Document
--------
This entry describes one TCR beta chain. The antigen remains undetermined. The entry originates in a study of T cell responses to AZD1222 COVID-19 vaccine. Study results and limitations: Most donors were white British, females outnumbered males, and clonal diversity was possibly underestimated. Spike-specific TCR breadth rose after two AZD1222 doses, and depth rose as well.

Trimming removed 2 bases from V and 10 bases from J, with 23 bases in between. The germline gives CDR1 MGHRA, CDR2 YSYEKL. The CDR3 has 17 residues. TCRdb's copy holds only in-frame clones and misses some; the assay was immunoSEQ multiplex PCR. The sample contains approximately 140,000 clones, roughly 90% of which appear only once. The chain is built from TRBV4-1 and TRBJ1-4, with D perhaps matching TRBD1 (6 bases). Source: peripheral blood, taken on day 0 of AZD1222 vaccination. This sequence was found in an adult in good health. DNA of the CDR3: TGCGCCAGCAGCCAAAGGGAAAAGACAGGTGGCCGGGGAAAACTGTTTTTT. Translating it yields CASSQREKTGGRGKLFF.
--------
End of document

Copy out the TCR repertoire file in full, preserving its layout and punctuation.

This entry describes one TCR beta chain. The antigen remains undetermined. The entry originates in a study of T cell responses to AZD1222 COVID-19 vaccine. Study results and limitations: Most donors were white British, females outnumbered males, and clonal diversity was possibly underestimated. Spike-specific TCR breadth rose after two AZD1222 doses, and depth rose as well.

Trimming removed 2 bases from V and 10 bases from J, with 23 bases in between. The germline gives CDR1 MGHRA, CDR2 YSYEKL. The CDR3 has 17 residues. TCRdb's copy holds only in-frame clones and misses some; the assay was immunoSEQ multiplex PCR. The sample contains approximately 140,000 clones, roughly 90% of which appear only once. The chain is built from TRBV4-1 and TRBJ1-4, with D perhaps matching TRBD1 (6 bases). Source: peripheral blood, taken on day 0 of AZD1222 vaccination. This sequence was found in an adult in good health. DNA of the CDR3: TGCGCCAGCAGCCAAAGGGAAAAGACAGGTGGCCGGGGAAAACTGTTTTTT. Translating it yields CASSQREKTGGRGKLFF.